With all the buzz on Twitter, I would love for this space to contain a review of Matthew Paul Turner’s Our Great Big American God: A Short History of Our Ever Growing Deity but alas, getting review books from Hachette Book Group is like pulling teeth and only once — with Nadia Bolz-Weber’s book which, by the way, is coming out in paperback in September — have I been successful. (I really wanted to review Rob Strong’s The Big Guy Upstairs so I could present my conspiracy theory that Strong is really Rob Bell; a theory I maintain despite the lack of physical resemblance…)
But I found it interesting who is on the list of review citations appearing at Ingram Book Company, the world’s largest book distributor. It’s certainly A-list, but it’s also a list of progressive writers who would be unlikely to say anything negative. (Not that they would; from what I hear the book is a must-read.)
Here’s a sample:
- Ed Cyzewski author, The Good News of Revelation and A Christian Survival Guide
- Jon Acuff, New York Times bestselling author of Start
- Micha Boyett, Author of Found: A Story of Questions, Grace, and Everyday Prayer
- Nish Weiseth, author of Speak: How Your Story Can Change the World
- Frank Schaeffer, author, And God Said, Billy!
- Peter Rollins
- A. J. Jacobs, New York Times bestselling author of The Year of Living Biblically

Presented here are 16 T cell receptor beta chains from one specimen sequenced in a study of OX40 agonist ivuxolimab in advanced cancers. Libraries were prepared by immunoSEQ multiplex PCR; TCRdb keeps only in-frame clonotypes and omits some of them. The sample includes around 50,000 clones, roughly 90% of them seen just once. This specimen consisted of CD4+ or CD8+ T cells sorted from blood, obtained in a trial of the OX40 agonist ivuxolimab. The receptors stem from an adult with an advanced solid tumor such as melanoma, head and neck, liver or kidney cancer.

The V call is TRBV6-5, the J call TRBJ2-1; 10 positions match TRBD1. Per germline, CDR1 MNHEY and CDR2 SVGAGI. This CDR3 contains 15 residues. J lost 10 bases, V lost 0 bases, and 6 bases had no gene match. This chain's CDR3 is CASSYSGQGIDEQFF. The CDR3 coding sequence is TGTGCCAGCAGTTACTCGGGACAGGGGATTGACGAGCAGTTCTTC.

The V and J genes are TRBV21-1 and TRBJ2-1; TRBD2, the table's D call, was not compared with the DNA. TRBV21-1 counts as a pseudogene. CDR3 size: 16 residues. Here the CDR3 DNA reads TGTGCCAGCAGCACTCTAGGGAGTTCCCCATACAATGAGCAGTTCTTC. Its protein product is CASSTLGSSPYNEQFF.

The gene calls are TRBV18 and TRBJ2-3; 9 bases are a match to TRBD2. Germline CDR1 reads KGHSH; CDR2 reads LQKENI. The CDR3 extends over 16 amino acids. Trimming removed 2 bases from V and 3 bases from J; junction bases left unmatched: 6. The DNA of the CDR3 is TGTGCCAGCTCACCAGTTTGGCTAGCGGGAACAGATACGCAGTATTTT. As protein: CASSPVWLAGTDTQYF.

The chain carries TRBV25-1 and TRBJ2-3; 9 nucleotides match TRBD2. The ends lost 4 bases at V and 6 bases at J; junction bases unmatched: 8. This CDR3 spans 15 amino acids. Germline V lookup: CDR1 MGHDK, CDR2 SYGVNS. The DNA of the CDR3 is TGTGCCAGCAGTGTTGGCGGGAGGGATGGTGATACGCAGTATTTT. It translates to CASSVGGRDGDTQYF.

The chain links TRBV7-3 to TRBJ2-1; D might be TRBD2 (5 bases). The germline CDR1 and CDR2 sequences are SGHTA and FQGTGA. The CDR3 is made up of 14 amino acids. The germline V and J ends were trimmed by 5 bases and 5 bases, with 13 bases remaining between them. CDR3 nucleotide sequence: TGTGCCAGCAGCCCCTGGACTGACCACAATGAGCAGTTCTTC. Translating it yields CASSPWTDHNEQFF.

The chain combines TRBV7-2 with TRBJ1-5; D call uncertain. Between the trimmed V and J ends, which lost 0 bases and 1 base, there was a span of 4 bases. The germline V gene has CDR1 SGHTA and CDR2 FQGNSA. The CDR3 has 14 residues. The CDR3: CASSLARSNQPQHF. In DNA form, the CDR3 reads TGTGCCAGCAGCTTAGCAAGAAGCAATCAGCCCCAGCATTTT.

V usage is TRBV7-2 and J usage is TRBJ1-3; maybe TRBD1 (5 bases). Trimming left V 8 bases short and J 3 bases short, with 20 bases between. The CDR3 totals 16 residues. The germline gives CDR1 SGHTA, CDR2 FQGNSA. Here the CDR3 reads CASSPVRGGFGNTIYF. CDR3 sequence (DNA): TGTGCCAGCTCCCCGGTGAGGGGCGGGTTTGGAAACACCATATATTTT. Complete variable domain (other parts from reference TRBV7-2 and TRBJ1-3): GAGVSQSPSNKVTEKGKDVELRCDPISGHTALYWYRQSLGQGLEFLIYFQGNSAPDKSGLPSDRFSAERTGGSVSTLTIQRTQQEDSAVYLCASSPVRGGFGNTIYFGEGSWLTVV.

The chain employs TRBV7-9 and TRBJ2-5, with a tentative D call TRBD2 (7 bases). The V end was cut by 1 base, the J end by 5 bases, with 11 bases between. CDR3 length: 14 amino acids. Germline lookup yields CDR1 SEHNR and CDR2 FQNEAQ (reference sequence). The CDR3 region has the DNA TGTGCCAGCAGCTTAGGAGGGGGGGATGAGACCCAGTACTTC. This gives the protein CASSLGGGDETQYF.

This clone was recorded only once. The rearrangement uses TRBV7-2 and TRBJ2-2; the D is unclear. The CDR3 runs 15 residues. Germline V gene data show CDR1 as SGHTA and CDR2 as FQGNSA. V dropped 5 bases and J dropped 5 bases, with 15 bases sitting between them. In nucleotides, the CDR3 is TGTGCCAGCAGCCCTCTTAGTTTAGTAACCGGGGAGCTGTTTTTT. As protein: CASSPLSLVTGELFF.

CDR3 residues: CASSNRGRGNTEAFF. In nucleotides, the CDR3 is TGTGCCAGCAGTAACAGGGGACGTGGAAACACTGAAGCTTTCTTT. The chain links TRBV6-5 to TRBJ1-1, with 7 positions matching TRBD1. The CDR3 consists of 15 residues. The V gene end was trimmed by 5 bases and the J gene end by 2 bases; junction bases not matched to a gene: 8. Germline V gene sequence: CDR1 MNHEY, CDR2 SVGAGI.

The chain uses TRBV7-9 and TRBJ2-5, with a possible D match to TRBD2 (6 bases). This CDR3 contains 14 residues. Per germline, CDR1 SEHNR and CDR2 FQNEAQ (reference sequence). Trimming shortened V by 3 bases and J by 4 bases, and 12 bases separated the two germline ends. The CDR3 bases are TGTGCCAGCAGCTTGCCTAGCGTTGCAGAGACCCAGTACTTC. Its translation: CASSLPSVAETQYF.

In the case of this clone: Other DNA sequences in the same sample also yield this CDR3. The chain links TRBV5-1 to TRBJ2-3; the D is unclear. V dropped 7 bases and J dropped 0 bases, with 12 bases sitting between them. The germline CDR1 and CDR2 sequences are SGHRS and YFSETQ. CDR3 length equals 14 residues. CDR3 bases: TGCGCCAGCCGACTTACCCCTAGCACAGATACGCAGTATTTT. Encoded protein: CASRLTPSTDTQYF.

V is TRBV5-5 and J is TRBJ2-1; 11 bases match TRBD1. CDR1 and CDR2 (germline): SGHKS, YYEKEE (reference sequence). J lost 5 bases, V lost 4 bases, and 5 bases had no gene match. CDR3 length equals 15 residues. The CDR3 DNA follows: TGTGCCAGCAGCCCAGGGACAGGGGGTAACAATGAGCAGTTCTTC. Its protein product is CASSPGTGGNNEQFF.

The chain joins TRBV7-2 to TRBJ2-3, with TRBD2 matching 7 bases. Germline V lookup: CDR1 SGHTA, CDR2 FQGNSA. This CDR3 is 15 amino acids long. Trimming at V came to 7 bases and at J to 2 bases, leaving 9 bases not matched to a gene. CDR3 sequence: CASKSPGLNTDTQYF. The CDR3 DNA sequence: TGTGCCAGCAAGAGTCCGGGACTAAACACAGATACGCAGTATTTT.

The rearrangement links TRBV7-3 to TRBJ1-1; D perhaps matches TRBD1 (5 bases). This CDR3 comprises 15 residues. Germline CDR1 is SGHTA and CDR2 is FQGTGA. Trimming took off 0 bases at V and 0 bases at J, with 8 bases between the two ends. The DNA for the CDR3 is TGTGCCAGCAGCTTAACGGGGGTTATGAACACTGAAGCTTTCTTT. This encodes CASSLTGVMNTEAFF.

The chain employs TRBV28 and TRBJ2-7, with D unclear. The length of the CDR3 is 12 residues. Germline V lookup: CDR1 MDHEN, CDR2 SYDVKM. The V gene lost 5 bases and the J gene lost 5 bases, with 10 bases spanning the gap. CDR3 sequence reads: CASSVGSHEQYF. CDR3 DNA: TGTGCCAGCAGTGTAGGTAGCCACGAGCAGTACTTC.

- Sarah Bessey, author of Jesus Feminist
- Timothy Kurek, author of the bestselling book, The Cross in the Closet
Okay, so maybe I’m not quite in their league, but I’m not asking to be part of the print edition, I just want to review the book on the blog. Jericho Books, are you listening? Still, it’s interesting to see the omission of endorsements by Max Lucado, Jerry Jenkins or even Bill Gaither. (Does Bill read?)
Oh and by the way book marketing people, Peter Rollins looks really lame on this list, so I will say what the online product detail didn’t: Peter is the author of at least seven books and an unpublished PhD thesis that “offers a survey of religious thinking in the aftermath of Marx, Freud and Nietzsche. It engages directly with Martin Heidegger’s critique of onto-theology and explores the religious significance of Jacques Derrida’s post-structural theory and Jean-Luc Marion’s saturated phenomenology…” (Wikipedia) Hence the doctorate in “Post-Structural Theory.” But onto-theology is out of my league also.
And that’s just a sample of what my research department would provide Matthew Paul Turner if Hachette/Faithwords/Jericho wants to ante up with a print copy, mailed to my lavish executive offices (see yesterday’s post) in the next 72 hours.